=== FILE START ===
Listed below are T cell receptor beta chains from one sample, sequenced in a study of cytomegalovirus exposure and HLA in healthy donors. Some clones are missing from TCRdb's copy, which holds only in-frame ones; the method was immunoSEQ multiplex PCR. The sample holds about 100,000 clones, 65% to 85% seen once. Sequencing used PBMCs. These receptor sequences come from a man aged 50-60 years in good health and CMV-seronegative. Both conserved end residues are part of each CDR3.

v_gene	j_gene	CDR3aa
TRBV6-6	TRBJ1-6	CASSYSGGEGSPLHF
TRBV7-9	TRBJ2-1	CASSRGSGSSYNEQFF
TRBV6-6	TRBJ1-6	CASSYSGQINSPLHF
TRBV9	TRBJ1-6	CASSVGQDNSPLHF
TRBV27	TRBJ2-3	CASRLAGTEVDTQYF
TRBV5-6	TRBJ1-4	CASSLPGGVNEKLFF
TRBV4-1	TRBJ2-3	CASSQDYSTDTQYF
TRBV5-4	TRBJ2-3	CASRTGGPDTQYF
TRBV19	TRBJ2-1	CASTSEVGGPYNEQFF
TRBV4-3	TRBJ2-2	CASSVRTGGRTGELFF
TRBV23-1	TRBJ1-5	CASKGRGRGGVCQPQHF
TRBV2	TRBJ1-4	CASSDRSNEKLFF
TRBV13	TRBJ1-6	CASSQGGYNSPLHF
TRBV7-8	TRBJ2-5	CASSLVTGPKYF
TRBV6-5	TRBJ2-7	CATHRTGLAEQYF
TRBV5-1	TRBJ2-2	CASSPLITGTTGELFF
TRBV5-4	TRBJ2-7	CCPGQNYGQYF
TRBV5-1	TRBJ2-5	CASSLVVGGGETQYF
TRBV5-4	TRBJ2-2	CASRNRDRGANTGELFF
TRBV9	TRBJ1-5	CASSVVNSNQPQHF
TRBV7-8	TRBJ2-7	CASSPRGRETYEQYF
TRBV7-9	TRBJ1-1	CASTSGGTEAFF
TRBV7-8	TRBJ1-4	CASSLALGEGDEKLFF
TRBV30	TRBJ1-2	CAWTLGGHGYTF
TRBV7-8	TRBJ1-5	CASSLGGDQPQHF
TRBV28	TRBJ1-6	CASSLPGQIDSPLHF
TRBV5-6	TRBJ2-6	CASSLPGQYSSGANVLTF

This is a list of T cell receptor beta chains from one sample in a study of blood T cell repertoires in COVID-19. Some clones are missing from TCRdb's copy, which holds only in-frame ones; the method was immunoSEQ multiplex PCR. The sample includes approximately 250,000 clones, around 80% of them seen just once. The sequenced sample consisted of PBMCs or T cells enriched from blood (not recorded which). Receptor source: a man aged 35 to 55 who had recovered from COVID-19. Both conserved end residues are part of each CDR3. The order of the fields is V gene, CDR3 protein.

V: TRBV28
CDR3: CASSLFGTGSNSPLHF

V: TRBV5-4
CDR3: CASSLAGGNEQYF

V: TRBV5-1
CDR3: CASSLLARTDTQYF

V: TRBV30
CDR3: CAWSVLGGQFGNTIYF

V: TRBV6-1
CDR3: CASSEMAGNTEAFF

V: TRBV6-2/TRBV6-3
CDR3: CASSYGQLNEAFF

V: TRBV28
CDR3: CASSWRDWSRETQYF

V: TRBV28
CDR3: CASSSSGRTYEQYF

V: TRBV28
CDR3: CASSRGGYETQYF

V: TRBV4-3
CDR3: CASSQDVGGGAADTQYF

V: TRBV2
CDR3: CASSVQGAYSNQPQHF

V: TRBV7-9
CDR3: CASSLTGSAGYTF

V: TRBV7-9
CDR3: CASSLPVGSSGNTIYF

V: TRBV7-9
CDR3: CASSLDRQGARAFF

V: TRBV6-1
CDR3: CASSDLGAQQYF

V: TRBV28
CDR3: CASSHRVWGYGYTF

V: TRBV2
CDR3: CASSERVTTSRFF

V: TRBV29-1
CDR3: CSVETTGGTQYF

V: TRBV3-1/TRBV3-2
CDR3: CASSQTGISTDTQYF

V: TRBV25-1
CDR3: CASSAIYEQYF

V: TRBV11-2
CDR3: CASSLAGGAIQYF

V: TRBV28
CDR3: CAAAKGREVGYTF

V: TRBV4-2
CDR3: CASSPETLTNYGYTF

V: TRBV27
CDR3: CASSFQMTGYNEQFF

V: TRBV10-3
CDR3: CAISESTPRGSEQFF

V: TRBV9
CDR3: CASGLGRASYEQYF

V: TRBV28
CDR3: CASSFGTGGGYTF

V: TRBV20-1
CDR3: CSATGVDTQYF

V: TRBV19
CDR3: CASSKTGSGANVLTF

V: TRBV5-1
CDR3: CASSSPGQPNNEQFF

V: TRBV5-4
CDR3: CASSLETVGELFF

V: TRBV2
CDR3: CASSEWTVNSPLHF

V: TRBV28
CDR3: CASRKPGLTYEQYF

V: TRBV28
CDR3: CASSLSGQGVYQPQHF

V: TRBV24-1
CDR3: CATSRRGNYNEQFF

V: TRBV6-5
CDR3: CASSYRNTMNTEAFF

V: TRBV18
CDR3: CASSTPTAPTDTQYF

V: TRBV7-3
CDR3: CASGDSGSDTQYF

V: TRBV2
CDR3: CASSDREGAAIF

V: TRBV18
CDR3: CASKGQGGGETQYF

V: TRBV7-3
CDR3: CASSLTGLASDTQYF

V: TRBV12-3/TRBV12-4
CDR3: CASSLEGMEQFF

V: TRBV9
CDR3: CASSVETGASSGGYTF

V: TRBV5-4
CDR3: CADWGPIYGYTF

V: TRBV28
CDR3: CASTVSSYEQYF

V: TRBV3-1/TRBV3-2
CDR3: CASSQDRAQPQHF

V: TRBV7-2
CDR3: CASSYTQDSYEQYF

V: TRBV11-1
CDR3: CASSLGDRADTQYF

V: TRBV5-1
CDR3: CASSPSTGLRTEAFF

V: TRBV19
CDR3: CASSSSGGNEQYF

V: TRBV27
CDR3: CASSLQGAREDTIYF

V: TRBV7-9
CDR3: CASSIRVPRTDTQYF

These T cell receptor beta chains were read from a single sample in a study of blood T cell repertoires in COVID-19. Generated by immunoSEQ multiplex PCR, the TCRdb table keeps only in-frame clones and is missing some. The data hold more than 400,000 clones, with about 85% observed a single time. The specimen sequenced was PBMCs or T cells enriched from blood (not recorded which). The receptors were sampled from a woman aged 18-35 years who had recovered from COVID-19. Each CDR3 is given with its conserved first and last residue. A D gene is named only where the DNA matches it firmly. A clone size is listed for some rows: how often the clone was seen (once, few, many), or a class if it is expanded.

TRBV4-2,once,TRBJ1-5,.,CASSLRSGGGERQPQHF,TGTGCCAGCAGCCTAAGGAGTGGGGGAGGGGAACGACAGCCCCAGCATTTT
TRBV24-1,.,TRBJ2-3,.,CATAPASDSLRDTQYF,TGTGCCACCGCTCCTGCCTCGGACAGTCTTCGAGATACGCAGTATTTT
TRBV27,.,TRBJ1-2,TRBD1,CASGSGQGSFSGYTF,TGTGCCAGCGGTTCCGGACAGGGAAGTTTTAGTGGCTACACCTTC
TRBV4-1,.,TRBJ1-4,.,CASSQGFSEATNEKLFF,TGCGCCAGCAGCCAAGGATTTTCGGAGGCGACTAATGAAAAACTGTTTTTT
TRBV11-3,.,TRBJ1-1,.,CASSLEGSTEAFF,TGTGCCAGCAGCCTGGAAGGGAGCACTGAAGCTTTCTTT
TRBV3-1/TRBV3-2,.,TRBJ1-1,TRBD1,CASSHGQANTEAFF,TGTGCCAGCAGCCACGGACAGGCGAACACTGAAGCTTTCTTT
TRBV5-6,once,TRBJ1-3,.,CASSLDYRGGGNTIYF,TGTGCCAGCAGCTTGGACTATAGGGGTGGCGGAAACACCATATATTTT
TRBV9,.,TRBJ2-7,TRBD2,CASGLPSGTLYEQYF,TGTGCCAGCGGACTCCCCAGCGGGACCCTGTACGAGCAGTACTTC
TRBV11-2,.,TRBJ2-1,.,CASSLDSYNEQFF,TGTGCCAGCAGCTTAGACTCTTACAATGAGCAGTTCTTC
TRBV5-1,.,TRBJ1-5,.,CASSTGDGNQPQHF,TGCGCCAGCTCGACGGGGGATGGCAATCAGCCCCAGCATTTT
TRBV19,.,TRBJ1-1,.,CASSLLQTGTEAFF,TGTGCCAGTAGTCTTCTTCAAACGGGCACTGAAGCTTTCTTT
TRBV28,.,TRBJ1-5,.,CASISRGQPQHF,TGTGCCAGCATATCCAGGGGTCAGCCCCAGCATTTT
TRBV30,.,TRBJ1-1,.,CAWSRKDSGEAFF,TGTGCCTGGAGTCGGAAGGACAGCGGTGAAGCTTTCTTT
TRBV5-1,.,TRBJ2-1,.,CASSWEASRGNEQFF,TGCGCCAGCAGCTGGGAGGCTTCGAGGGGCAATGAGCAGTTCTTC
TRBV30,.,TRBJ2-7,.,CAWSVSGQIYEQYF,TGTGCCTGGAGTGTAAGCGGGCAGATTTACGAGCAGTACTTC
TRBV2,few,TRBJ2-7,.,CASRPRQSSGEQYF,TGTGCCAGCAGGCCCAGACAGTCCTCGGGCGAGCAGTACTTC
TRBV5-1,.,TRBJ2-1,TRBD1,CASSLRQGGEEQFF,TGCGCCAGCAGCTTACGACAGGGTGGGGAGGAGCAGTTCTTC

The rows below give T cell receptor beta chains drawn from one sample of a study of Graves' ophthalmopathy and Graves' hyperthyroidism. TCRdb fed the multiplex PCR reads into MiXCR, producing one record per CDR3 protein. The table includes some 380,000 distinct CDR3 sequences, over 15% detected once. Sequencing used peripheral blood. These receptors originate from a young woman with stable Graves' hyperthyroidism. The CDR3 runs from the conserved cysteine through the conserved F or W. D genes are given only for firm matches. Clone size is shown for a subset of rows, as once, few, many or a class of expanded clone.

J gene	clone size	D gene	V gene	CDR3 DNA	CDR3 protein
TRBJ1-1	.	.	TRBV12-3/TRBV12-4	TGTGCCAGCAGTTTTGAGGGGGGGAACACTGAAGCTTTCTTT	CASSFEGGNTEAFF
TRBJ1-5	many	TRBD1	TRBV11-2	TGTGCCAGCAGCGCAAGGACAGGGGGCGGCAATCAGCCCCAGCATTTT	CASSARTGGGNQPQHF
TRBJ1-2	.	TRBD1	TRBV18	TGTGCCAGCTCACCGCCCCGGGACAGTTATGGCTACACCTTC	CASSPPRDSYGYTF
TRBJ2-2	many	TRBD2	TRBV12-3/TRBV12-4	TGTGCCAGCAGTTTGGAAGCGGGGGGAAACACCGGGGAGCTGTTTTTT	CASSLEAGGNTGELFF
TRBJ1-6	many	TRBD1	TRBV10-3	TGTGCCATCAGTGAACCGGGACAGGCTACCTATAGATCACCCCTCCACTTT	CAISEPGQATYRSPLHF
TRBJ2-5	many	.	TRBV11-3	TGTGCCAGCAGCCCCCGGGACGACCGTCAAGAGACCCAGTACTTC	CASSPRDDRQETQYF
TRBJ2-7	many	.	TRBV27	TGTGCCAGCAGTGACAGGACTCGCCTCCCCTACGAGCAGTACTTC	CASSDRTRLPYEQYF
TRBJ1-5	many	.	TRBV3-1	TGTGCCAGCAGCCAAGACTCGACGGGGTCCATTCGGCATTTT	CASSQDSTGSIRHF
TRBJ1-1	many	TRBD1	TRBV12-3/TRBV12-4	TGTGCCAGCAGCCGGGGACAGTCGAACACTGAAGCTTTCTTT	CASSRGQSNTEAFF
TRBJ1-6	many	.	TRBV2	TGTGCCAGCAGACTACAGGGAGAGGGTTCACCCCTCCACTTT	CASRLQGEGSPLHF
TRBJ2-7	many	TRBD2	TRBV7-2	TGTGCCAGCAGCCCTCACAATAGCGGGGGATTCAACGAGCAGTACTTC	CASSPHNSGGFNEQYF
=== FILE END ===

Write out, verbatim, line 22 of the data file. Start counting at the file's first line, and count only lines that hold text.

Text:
TRBV9	TRBJ1-5	CASSVVNSNQPQHF